'Stay the Hell Out': Georgia Official Warns Marjorie Taylor Greene as Election Probe Begins

Fulton County Commission Chairman Robb Pitts has warned Georgia Representative Marjorie Taylor Greene to "stay the hell out" after the state's election board unanimously approved a bipartisan panel to review the county's election operations.

As debate over voting rights heat up across the country, a controversial new law in Georgia has forced the state's Election Board, which currently has a 3-1 GOP majority, to set up a three-person review panel to probe local election performance and processes, starting in Fulton County—which is largely Democratic and the state's most populous county

"It's all about the big lie and preparing voters for the 2022 elections," Pitts told CNN Saturday. "If they can continue to sow doubt, any doubt, in the minds of voters, they think that's going to be to their advantage in 2022, and also in 2024, when it's expected that former President Donald Trump will try to make a return."

Greene counted in a statement to Newsweek.

"Fulton County has been corrupt for decades, and everyone knows it," Greene said. "Failed leaders like Robb Pitts shouldn't point their fingers at others when everyone knows Democrats, like Stacey Abrams and her hired henchmen, stole the election in Fulton county."

"It's even on video, cheaters scanning multiple stacks of ballots over and over, and so much more. I'll happily visit Fulton country anytime I like and bring my friend Matt Gaetz with me," she added. "I look forward to Republicans winning in 2022 and President Trump winning in 2024."

Marjorie Taylor Greene Fulton County Georgia election
Rep. Marjorie Taylor Greene (R-GA) speaks at a news conference after visiting the Holocaust Museum, outside the U.S. Capitol on June 14, 2021 Drew Angerer/Getty Images

Pitt defended Fulton County's handling of the 2020 election and expressed confidence that the panel will not find evidence of "any orchestrated effort to defraud the people and the voters."

"As of this morning, no one has come forward with any credible evidence and I've been involved in a lot of elections," he said. "We know that our elections were open, they were fair and they were transparent."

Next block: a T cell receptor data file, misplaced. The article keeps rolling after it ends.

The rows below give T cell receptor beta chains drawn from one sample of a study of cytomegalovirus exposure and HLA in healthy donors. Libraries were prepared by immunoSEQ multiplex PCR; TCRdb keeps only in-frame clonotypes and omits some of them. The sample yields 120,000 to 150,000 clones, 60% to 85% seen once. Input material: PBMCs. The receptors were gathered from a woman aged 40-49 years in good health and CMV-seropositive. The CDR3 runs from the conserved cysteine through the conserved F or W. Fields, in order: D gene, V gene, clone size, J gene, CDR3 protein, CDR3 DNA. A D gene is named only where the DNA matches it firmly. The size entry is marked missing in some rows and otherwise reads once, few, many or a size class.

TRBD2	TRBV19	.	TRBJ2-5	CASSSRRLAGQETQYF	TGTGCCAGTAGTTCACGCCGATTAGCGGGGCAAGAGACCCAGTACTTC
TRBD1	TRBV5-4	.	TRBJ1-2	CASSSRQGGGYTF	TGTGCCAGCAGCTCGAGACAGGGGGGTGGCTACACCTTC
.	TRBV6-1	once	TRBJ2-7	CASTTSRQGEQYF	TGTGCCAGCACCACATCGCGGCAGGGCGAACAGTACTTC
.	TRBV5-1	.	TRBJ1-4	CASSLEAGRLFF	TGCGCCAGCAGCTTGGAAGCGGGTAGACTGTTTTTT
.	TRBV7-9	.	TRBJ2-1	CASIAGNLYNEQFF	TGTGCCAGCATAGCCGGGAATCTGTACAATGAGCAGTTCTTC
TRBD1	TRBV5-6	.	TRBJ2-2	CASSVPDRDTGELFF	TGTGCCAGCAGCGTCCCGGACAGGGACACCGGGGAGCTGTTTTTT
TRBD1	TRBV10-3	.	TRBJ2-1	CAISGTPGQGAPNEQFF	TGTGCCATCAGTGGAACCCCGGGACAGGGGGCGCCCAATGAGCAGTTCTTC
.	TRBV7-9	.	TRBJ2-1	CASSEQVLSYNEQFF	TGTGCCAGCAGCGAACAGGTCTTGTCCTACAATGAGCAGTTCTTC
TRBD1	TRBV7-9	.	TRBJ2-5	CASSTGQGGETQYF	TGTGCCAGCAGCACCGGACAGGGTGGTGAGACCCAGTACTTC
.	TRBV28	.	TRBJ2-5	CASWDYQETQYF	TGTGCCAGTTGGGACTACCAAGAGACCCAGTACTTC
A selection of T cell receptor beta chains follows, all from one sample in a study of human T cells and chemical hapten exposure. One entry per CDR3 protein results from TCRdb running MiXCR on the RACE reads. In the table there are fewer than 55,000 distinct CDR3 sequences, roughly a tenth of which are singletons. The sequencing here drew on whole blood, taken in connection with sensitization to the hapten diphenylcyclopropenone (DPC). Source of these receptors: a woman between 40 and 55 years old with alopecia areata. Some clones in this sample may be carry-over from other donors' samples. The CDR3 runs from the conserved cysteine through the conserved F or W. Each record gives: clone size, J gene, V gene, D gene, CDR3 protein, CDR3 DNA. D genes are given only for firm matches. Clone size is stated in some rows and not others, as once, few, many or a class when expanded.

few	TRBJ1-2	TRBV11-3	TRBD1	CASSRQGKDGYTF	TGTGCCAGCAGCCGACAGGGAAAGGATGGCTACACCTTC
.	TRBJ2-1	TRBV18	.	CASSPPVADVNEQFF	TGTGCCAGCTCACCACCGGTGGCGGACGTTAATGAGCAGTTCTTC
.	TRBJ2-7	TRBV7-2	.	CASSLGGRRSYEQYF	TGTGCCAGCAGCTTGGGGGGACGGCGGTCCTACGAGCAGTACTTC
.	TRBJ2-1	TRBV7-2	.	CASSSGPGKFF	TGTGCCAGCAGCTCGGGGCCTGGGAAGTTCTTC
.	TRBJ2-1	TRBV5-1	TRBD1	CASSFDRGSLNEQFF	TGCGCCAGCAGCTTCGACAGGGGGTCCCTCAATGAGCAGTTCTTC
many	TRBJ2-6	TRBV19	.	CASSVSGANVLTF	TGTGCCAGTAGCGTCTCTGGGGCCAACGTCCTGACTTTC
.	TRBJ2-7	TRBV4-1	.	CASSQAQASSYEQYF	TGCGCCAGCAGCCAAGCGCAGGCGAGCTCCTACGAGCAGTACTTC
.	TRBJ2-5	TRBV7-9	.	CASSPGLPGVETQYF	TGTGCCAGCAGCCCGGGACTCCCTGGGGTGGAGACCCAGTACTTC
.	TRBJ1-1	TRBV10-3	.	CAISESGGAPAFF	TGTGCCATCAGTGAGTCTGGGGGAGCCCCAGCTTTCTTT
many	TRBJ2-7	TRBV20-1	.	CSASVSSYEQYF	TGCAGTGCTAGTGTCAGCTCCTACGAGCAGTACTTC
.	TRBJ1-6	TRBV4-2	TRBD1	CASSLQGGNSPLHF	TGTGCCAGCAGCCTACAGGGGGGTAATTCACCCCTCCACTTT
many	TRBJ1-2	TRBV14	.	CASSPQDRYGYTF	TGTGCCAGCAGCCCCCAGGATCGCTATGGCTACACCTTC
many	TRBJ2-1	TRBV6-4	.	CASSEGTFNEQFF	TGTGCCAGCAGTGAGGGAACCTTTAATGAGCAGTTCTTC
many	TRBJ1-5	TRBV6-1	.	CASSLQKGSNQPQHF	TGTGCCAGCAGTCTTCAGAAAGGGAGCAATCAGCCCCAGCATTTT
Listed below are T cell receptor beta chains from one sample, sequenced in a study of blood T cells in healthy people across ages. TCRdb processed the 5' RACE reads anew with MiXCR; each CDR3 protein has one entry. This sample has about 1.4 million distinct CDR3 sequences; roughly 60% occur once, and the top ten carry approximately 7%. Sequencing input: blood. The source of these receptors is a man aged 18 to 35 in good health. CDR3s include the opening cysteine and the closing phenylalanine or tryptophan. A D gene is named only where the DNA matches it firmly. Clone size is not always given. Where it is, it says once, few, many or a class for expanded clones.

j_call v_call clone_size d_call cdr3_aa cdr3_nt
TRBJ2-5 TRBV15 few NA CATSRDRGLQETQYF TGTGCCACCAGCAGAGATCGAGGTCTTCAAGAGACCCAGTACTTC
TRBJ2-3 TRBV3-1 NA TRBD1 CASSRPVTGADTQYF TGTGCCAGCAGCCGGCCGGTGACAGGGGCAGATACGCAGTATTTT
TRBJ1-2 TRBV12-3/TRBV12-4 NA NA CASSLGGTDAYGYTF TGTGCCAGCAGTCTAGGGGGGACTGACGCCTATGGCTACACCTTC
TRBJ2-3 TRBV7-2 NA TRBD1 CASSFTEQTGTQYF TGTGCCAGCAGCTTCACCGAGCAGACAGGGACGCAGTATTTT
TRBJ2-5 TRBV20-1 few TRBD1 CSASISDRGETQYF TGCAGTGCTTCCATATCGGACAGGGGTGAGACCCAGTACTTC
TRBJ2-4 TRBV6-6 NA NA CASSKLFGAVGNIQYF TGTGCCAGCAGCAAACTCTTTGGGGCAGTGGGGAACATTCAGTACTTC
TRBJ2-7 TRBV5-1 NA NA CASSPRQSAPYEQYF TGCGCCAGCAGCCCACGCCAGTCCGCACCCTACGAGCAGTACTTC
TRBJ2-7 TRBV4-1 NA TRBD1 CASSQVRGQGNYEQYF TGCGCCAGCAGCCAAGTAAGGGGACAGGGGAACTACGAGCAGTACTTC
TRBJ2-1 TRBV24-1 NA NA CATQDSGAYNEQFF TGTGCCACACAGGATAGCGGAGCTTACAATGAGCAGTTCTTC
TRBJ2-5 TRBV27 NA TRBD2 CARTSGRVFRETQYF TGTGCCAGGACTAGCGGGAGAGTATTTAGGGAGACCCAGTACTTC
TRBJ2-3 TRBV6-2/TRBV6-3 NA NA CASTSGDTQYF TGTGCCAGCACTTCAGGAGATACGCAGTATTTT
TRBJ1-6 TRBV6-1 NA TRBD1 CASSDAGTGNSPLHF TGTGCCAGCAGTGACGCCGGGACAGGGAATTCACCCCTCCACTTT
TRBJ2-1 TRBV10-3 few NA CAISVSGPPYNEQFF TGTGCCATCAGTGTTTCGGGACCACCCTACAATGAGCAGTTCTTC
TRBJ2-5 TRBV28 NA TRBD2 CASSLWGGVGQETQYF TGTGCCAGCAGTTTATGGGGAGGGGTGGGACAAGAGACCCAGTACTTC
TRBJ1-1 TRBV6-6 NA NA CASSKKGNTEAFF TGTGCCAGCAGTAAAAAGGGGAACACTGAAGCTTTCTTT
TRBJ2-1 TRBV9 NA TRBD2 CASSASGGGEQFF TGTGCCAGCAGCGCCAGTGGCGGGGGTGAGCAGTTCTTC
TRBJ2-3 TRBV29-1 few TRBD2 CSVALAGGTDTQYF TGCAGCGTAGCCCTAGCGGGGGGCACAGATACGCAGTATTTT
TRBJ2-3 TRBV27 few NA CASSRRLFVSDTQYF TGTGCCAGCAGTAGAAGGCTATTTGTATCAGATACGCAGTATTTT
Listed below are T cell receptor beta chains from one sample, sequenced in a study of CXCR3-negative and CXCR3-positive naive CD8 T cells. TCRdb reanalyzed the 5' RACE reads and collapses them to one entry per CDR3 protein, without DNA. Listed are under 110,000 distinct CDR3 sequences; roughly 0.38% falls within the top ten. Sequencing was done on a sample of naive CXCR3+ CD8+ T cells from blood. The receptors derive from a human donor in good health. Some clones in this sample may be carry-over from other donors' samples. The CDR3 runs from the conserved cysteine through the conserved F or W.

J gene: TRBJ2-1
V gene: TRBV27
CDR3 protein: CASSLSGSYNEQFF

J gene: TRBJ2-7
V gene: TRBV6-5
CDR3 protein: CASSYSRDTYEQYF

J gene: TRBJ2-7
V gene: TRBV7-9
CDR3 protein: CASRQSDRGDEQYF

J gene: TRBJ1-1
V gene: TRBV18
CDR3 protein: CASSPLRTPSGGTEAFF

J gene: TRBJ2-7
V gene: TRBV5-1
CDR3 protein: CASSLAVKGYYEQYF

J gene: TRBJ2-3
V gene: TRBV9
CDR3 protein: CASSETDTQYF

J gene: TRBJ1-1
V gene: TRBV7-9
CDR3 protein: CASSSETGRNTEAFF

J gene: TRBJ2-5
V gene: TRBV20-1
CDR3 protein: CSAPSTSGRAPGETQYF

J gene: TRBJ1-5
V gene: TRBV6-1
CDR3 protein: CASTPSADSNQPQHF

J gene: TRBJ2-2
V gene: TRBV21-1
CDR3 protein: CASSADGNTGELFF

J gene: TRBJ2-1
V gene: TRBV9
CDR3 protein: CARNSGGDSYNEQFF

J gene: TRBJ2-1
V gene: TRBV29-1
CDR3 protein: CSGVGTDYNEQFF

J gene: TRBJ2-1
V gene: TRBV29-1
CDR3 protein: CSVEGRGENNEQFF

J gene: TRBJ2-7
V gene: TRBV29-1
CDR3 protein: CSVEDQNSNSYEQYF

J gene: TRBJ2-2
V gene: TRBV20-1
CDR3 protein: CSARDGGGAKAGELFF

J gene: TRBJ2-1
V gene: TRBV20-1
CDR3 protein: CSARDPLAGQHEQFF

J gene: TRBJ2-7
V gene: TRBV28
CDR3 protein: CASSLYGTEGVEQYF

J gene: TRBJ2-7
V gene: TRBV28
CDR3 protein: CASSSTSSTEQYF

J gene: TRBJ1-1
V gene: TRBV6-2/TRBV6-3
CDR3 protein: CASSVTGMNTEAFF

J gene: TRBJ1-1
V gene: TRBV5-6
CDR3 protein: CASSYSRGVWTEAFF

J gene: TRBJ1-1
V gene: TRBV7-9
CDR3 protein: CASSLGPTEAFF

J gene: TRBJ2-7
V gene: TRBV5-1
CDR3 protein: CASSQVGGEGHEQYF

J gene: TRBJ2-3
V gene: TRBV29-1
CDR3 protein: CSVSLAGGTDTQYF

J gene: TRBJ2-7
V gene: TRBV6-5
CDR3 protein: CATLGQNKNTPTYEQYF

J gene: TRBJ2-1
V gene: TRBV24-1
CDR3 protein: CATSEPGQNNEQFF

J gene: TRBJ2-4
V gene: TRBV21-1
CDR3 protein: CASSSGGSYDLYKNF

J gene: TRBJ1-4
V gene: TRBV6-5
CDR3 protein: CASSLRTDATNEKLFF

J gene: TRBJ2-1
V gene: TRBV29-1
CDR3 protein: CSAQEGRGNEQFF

State, local and federal officials from both sides of the political aisle have repeatedly said that there was no evidence of widespread voter fraud in the 2020 election in any state.

Pitt slammed the review as "partisan politics at its worst," telling CNN he has warned Greene and Florida Representative Matt Gaetz, who are both closely aligned with Trump, to stay away from the county's election review process.

"They're sticking their noses in the Fulton County business. They have nothing to do with Fulton County and I told them to 'stay the hell out of Fulton County, you have nothing to do with us,'" he said.

Georgia lawmakers are able to request a performance review of local elections under SC 202, the state's new election legislation. Republicans did so in July.

If the panel discovers wrongdoing, the election board would be able to install a temporary administrator to take charge of the county's elections.

Local and state Democrats have condemned the process, calling it a partisan tactic to limit their power and discourage their voters in one of the most diverse counties in the state, which includes most of Atlanta.

Update (8/23/2021, 5:45 p.m.): This article has been updated to include comment from Greene.